Monday, December 17, 2012

New Year's Resolution For All Writers - The Patient Edit

"I will never rush through an edit again. I will give my first draft a month to breathe, then edit it, then another month to breathe, then edit it again, and another month, and another edit. Then a final edit and a proof...unless it needs more edits. And I will be honest with myself and not accept my book as finished until I feel to the bottom of my soul that I can't make it any better. I will also encourage my beta readers to be brutally honest with me and not get upset with them. I will listen objectively to what they have to say and if they don't like something or think it's not working, I will take their critique seriously and look into the issue and make necessary changes to alleviate the problem they pointed out."

I've already made this resolution. I took this vow earlier this year, and I kid you not, once you go through this exercise once, as long as you're editing right and utilizing your critique group correctly (by encouraging them to absolutely shred your manuscript and be blunt-force honest down to the ugly, hard, no-holding-back-for-fear-of-hurting-your-feelings truth), you will NEVER go back to editing in a rush again.

[A word on beta readers: They are there to help you. If you argue with them and don't listen to their critique, they will stop being honest with you and will stop reading for you. They can see things you can't, because you are too close to your manuscript. They have distance, so they can see where the piece falls short better than you can. LISTEN to them, and DISCUSS with them, but do not argue with them. Make them feel a part of the process by trusting their judgment. If you do that, you will win their trust and their loyalty.]

Okay, that's my lecture on how to work with a beta group. :) Back to the resolution and why I am so passionate about encouraging other authors to make it:

Four months ago, I thought my latest AKM novel, Rebel Obsession, was ready. I set it aside for a two months and when I picked it back up to proof it, I was appalled at how flat areas of the story were, and how a few scenes didn't flow smoothly. So I edited it again and set it aside for about a month. In that month, I read a powerful book on Deep POV (I blogged about it). When I re-read Rebel Obsession again during the proof, I was flabbergasted at how passive the story still was. Using the techniques I learned in the book on Deep POV, I put the manuscript through an intensive final edit and shot it to my editor.

Instant success! Night and day difference. It took that fifth or sixth (I lost count) edit to FINALLY bring the story to life.

I am so unbelievably impressed now with how Rebel Obsession turned out. The editing phase on this one lasted over six months and went through so many edits, I lost track. It's not even the same book it was after the first draft was written. Hell, it's not even the same book as it was after the second edit. And I'm damn proud of it. The loose ends have been tied, the awkward areas have been eliminated, the mechanics have been cleaned up, the characters have been honed, etc. The story has come alive, and the characters have with it. And here I thought it was ready two months ago. Ha! Two more rounds of edits proved me wrong, making me a die-hard believer of the "patient edit," as I'm calling it.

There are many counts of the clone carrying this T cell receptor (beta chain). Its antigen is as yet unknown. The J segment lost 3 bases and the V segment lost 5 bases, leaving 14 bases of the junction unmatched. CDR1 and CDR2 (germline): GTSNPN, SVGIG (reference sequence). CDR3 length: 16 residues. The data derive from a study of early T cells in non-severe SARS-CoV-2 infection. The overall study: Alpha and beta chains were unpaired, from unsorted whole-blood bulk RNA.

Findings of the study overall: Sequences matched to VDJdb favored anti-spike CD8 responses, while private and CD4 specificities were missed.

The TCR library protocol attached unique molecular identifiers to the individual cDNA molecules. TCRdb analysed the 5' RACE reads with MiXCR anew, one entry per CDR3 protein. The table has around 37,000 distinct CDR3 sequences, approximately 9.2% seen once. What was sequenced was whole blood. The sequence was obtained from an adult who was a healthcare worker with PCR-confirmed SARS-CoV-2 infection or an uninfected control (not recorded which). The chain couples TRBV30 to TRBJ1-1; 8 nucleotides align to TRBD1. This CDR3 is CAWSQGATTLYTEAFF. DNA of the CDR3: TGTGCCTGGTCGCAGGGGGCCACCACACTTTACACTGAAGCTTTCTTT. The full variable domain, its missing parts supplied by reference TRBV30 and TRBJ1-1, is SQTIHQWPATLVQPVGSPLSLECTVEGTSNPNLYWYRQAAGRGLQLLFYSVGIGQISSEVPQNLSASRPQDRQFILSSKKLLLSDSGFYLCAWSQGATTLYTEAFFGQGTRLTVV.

So I encourage all writers to be patient and have faith in the editing process. Fully commit to it, and I promise, you'll never edit the old, fast way again. Oh, and never stop educating yourself on good writing. Read every book you can get your hands on pertaining to the crafts of writing and editing.

Best wishes for a Happy New Year!



  1. "by encouraging them to absolutely shred your manuscript and be blunt-force honest down to the ugly, hard, no-holding-back-for-fear-of-hurting-your-feelings truth" OMG! i laughed so hard :)))
    Do they really do that?
    All in all, i can't wait to read Io's story :)

    1. Mine do. :) But then, I've told them not to hold back. If they don't like something, I want to know about it, and I want to know why. It's because of my beta readers that my edits are so effective. They see the first, ugly draft...or maybe the first, ugly edit. Their feedback enables me to give you the relatively polished story you read. :) I love my beta readers.

      At first, I think they were a bit shy to be brutally honest, but now they're used to it, because they know I won't get mad or upset with them. In fact, two of my betas and I had long, healthy discussions about their feedback with Rebel, digging into a couple of characters to the point that they helped me figure out a crucial element of Miriam's personality, and makeover Cordray (you'll meet her in Rebel).

  2. Will be doing this one. Just finished the first draft of my story and I'm so excited to go back and read it, yet I won't, knowing it'll be even MORE exciting if I wait at least a month!
    Now - time to read the books on grammar and editing.

    1. After a month, don't be surprised if you read your manuscript and go, "EW! I wrote that?" I do that with every manuscript. I even did with Rebel Obsession a few weeks ago...hence that last edit I performed. But that's normal. You should be saying "EW!" after looking at it with fresh eyes. Because that means you need to keep editing it. And every draft and first edit needs to be edited further, I don't care what anyone says. When you finally read your manuscript and don't go, "EW!" you know you're ready to proof. :) At that point, edits are over.

      And that's a good idea. Reading books on editing, writing, and grammar while your manuscript rests will arm you with knowledge once you start editing. That will make your job so much easier and you'll be able to apply what you've learned immediately, thus ingraining it that much more into your mind so that it becomes more a part of your natural writing style.

      Good luck! :)